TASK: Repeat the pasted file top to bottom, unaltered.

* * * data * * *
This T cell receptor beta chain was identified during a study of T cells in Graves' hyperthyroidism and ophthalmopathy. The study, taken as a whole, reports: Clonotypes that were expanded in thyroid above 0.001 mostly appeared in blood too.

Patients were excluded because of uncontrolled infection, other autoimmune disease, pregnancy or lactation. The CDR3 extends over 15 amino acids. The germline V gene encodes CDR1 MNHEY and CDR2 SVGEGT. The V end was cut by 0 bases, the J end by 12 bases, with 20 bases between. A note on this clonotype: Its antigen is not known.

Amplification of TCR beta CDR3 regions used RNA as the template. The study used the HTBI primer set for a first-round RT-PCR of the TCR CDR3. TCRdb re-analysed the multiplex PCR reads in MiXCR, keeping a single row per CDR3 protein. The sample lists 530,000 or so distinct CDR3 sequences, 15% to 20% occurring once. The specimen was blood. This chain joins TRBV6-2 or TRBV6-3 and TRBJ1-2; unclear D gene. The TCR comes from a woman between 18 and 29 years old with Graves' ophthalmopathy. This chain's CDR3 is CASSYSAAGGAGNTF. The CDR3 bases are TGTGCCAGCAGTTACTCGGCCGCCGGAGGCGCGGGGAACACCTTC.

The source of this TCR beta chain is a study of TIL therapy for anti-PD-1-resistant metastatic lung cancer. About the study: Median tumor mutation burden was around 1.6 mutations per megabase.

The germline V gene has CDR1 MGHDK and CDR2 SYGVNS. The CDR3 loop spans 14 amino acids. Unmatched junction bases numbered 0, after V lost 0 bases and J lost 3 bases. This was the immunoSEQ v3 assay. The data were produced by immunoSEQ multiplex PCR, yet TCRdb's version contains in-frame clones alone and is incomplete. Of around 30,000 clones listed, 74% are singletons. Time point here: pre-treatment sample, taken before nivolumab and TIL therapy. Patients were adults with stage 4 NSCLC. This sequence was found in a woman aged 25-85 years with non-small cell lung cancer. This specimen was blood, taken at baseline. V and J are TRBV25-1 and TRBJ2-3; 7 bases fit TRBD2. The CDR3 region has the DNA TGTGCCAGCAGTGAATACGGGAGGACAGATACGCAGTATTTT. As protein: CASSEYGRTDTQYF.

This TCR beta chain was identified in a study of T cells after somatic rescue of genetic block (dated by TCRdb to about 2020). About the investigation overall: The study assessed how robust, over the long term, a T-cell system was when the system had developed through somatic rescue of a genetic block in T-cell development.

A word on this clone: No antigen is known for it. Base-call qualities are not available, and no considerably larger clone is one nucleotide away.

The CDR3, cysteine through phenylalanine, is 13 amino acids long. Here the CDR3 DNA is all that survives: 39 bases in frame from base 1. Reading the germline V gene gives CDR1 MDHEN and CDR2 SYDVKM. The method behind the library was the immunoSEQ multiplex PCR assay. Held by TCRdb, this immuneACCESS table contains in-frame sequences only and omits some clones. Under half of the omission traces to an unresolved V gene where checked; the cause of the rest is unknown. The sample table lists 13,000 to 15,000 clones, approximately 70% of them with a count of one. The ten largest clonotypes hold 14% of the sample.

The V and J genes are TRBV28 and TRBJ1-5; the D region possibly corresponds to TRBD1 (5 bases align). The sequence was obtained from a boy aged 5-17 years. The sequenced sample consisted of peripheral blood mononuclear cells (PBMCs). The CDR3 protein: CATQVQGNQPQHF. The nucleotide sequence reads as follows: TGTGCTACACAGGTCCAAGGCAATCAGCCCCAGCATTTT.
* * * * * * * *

This T cell receptor beta chain was identified during a study of T cells in Graves' hyperthyroidism and ophthalmopathy. The study, taken as a whole, reports: Clonotypes that were expanded in thyroid above 0.001 mostly appeared in blood too.

Patients were excluded because of uncontrolled infection, other autoimmune disease, pregnancy or lactation. The CDR3 extends over 15 amino acids. The germline V gene encodes CDR1 MNHEY and CDR2 SVGEGT. The V end was cut by 0 bases, the J end by 12 bases, with 20 bases between. A note on this clonotype: Its antigen is not known.

Amplification of TCR beta CDR3 regions used RNA as the template. The study used the HTBI primer set for a first-round RT-PCR of the TCR CDR3. TCRdb re-analysed the multiplex PCR reads in MiXCR, keeping a single row per CDR3 protein. The sample lists 530,000 or so distinct CDR3 sequences, 15% to 20% occurring once. The specimen was blood. This chain joins TRBV6-2 or TRBV6-3 and TRBJ1-2; unclear D gene. The TCR comes from a woman between 18 and 29 years old with Graves' ophthalmopathy. This chain's CDR3 is CASSYSAAGGAGNTF. The CDR3 bases are TGTGCCAGCAGTTACTCGGCCGCCGGAGGCGCGGGGAACACCTTC.

The source of this TCR beta chain is a study of TIL therapy for anti-PD-1-resistant metastatic lung cancer. About the study: Median tumor mutation burden was around 1.6 mutations per megabase.

The germline V gene has CDR1 MGHDK and CDR2 SYGVNS. The CDR3 loop spans 14 amino acids. Unmatched junction bases numbered 0, after V lost 0 bases and J lost 3 bases. This was the immunoSEQ v3 assay. The data were produced by immunoSEQ multiplex PCR, yet TCRdb's version contains in-frame clones alone and is incomplete. Of around 30,000 clones listed, 74% are singletons. Time point here: pre-treatment sample, taken before nivolumab and TIL therapy. Patients were adults with stage 4 NSCLC. This sequence was found in a woman aged 25-85 years with non-small cell lung cancer. This specimen was blood, taken at baseline. V and J are TRBV25-1 and TRBJ2-3; 7 bases fit TRBD2. The CDR3 region has the DNA TGTGCCAGCAGTGAATACGGGAGGACAGATACGCAGTATTTT. As protein: CASSEYGRTDTQYF.

This TCR beta chain was identified in a study of T cells after somatic rescue of genetic block (dated by TCRdb to about 2020). About the investigation overall: The study assessed how robust, over the long term, a T-cell system was when the system had developed through somatic rescue of a genetic block in T-cell development.

A word on this clone: No antigen is known for it. Base-call qualities are not available, and no considerably larger clone is one nucleotide away.

The CDR3, cysteine through phenylalanine, is 13 amino acids long. Here the CDR3 DNA is all that survives: 39 bases in frame from base 1. Reading the germline V gene gives CDR1 MDHEN and CDR2 SYDVKM. The method behind the library was the immunoSEQ multiplex PCR assay. Held by TCRdb, this immuneACCESS table contains in-frame sequences only and omits some clones. Under half of the omission traces to an unresolved V gene where checked; the cause of the rest is unknown. The sample table lists 13,000 to 15,000 clones, approximately 70% of them with a count of one. The ten largest clonotypes hold 14% of the sample.

The V and J genes are TRBV28 and TRBJ1-5; the D region possibly corresponds to TRBD1 (5 bases align). The sequence was obtained from a boy aged 5-17 years. The sequenced sample consisted of peripheral blood mononuclear cells (PBMCs). The CDR3 protein: CATQVQGNQPQHF. The nucleotide sequence reads as follows: TGTGCTACACAGGTCCAAGGCAATCAGCCCCAGCATTTT.